What is the Central Nervous System?
What is the central nervous system?
The central nervous system (CNS) is made up of the brain and spinal cord. It is one of 2 parts of the nervous system. The other part is the peripheral nervous system, which consists of nerves that connect the brain and spinal cord to the rest of the body.
The central nervous system is the body’s processing centre. The brain controls most of the functions of the body, including awareness, movement, thinking, speech, and the 5 senses of seeing, hearing, feeling, tasting and smelling.
The spinal cord is an extension of the brain. It carries messages to and from the brain via the network of peripheral nerves connected to it.
Nerves also connect the spinal cord to a part of the brain called the brainstem.
What are the parts of the central nervous system?
The nervous system is made up of basic units called neurons. The neurons are arranged in networks that carry electrical or chemical messages to and from the brain.
The tissue of the central nervous system is made up of grey matter and white matter. Grey matter is made up of neurons, cells and blood vessels. White matter is made up of axons, which are long cords that extend from the neurons. They are coated in myelin, which is a fatty insulation.
The brain and spinal cord are protected from damage by a clear liquid called cerebrospinal fluid, 3 layers of membranes called the meninges, and the hard bones of the skull and backbone.
The brain is made up of different parts. These include the cerebrum, the cerebellum, the thalamus, the hypothalamus and the brainstem.
The cerebrum is the largest part of the brain. It controls intelligence, memory, personality, emotion, speech, and ability to feel and move. It is divided into left and right hemispheres, linked by a band of nerve fibres in the centre of the brain called the corpus callosum.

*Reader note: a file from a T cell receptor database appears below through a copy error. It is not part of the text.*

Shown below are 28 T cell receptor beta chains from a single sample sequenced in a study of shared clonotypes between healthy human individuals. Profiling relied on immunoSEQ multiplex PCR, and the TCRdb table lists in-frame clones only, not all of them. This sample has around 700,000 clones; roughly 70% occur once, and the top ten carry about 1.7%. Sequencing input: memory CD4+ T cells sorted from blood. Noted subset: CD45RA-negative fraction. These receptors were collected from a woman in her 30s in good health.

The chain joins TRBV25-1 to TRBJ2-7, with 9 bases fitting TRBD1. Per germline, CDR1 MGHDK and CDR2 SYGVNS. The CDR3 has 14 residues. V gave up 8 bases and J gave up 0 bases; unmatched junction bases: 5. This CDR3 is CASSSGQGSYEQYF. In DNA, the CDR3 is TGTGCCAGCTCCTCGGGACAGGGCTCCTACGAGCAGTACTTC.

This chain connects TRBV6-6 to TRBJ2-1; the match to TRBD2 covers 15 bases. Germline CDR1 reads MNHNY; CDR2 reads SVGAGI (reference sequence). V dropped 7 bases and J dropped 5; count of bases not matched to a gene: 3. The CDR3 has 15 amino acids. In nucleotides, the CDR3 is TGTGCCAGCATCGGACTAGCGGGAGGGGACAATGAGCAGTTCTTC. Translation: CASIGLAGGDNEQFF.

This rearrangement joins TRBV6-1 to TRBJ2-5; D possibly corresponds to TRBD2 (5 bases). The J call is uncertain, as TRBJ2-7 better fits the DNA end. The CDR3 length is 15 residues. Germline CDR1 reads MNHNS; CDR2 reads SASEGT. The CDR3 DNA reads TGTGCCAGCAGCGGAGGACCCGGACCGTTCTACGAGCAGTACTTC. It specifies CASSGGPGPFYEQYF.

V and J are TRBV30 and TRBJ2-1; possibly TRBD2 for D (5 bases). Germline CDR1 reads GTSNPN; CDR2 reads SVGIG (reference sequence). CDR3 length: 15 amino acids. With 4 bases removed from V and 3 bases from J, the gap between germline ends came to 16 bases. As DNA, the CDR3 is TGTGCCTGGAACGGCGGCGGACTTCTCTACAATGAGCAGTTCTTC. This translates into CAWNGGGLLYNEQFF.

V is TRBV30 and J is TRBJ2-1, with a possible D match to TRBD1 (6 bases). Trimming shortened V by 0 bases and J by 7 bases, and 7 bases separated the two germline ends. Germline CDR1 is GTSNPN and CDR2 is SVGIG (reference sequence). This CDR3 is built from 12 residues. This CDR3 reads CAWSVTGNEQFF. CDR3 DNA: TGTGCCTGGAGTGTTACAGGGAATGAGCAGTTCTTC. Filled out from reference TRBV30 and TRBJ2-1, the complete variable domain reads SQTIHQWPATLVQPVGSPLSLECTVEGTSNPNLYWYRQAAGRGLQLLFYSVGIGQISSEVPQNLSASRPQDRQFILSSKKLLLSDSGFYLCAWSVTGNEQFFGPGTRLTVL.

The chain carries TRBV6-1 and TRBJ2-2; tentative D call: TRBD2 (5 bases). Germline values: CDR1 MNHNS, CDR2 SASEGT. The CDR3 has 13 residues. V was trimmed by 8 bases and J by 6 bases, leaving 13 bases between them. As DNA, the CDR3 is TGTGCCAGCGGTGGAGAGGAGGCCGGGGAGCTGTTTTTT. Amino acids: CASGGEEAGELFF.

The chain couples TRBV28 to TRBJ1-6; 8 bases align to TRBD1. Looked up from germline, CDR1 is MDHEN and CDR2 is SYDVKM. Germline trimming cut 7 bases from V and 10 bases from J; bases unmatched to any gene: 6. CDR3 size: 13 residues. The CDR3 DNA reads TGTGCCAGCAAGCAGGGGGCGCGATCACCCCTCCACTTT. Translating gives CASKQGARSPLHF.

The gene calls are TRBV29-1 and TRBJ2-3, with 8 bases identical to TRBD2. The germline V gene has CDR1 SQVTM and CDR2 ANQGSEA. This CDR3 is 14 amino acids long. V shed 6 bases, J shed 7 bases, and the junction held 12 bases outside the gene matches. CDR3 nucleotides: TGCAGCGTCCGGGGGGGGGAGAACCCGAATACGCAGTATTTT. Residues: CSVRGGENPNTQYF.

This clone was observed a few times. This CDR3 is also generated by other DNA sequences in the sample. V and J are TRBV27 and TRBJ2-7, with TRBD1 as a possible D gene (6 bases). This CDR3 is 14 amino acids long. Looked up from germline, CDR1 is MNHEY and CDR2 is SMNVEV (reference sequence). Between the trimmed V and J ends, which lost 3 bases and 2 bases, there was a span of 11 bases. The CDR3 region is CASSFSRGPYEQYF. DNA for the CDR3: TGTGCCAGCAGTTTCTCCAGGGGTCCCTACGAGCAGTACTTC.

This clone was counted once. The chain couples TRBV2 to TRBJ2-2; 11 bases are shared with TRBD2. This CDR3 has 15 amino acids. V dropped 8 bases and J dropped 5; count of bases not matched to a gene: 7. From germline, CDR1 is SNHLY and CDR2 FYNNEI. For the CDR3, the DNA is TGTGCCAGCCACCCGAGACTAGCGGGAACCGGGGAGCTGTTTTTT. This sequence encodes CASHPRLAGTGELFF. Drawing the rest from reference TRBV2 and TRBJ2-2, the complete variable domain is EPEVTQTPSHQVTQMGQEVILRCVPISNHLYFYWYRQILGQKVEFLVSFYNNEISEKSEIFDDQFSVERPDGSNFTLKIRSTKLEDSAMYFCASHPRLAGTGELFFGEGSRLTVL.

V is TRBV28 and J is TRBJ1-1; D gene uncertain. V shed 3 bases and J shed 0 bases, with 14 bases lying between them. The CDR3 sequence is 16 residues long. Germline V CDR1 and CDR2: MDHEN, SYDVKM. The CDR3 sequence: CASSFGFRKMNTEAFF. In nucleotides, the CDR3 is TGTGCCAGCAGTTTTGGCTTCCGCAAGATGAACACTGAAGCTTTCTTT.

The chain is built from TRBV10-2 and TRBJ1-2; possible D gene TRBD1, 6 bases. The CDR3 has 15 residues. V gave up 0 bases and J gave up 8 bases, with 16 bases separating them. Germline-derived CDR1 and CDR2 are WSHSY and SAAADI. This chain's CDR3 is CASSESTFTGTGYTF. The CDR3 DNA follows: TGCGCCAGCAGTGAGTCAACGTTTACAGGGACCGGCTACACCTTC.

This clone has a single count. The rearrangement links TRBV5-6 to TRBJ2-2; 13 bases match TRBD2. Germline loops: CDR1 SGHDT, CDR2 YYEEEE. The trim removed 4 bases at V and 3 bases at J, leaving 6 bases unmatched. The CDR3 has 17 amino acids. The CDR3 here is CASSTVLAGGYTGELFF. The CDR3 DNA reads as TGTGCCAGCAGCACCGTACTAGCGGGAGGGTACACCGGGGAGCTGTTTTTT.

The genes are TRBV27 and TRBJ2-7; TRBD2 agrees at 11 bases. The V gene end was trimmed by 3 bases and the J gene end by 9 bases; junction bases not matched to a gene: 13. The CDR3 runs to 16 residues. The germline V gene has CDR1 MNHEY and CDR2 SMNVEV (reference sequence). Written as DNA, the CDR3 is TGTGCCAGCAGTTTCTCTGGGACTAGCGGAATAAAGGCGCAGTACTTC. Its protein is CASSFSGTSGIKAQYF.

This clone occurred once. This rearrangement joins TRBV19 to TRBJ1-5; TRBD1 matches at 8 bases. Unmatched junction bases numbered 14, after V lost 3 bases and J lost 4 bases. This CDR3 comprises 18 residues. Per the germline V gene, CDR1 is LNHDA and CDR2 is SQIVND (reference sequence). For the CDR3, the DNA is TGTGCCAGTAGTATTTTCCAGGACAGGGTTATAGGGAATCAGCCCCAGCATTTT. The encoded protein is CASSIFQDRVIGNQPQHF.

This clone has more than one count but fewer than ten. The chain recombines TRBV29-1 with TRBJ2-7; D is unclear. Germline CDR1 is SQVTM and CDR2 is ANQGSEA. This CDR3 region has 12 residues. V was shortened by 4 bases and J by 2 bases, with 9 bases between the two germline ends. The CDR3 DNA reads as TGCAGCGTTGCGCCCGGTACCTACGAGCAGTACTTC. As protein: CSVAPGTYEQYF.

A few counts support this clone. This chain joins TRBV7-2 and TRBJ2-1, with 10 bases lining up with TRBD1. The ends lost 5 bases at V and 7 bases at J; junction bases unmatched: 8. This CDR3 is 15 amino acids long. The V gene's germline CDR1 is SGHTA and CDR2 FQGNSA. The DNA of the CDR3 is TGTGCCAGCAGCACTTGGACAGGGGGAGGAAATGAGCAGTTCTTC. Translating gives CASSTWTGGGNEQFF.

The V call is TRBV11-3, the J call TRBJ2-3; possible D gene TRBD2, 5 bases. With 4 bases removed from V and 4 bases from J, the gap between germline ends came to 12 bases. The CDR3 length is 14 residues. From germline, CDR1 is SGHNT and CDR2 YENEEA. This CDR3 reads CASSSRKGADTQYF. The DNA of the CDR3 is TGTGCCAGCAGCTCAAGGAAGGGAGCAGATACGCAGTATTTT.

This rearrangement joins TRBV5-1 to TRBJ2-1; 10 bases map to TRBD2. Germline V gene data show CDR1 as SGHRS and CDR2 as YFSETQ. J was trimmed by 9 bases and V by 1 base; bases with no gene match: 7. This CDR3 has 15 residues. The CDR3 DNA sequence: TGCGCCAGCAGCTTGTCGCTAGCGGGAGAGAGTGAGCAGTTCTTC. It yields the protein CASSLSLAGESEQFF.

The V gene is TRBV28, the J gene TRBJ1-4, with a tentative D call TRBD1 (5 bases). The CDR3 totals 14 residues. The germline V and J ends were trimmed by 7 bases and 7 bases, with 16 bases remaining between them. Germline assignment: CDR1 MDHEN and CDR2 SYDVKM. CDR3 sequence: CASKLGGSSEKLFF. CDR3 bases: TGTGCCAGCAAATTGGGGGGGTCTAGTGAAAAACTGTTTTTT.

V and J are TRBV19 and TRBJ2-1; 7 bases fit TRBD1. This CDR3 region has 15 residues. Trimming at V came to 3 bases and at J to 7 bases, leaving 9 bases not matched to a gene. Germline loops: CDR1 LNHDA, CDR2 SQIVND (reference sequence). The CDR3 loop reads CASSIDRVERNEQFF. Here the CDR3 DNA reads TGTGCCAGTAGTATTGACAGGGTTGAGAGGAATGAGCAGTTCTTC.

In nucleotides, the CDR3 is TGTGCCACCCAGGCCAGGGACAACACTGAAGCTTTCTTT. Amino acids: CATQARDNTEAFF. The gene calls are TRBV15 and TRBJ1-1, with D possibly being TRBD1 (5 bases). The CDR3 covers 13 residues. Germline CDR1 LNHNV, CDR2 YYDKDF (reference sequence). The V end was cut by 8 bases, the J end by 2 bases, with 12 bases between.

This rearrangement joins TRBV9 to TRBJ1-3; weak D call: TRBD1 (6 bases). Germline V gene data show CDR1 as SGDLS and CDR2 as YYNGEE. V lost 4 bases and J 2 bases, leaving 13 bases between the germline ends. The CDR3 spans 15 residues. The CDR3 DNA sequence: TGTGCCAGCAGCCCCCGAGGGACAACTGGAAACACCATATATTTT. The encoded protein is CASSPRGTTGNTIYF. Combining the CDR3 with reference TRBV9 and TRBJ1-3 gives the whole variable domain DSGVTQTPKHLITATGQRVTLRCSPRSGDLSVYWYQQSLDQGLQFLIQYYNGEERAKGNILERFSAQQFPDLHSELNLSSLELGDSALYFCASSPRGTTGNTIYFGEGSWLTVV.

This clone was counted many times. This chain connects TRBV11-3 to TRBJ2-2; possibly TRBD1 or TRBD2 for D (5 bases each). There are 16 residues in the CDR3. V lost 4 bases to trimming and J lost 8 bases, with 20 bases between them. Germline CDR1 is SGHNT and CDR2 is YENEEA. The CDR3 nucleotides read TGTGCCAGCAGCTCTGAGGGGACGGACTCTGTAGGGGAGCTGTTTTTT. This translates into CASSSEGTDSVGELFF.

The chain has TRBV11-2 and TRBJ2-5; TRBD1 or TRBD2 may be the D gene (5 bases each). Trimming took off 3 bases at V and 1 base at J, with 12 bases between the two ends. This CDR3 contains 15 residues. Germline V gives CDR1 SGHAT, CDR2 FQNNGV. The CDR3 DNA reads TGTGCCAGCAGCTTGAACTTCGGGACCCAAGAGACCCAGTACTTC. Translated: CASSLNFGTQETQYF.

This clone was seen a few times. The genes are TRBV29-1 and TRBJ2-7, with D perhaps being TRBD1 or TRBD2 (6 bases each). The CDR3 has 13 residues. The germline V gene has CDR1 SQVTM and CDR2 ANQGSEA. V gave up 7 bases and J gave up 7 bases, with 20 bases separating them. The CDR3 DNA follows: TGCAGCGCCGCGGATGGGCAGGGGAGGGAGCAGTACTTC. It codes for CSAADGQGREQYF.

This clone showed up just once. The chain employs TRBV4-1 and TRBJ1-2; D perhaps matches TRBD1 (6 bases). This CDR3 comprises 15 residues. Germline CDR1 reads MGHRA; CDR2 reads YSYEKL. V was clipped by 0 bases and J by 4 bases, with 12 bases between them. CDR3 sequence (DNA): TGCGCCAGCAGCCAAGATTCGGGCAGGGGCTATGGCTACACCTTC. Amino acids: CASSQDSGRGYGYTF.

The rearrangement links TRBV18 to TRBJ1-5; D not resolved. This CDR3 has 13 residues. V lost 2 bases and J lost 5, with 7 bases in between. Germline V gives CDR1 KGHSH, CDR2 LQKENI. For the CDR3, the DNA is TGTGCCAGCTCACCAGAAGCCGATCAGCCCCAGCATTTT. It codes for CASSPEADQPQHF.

Each hemisphere is divided into 4 lobes, or sections, which are all connected.
- The frontal lobes control movement, speech and some of the functions of the mind like behaviour, mood, memory and organisation.
- The temporal lobes play an important part in memory, hearing, speech and language.
- The parietal lobes play an important part in taste, touch, temperature and pain, and also in the understanding of numbers, awareness of the body and feeling of space.
- The occipital lobes are vital for being able to see clearly.
Deep inside the brain are the thalamus and the hypothalamus. The thalamus moves information to and from the lobes, and controls movements and memory. The hypothalamus controls appetite, thirst and body temperature, and produces hormones that control the release of other hormones in the pituitary gland.
At the base of the brain is the brainstem. It is important for breathing, blood pressure and how the body reacts to danger.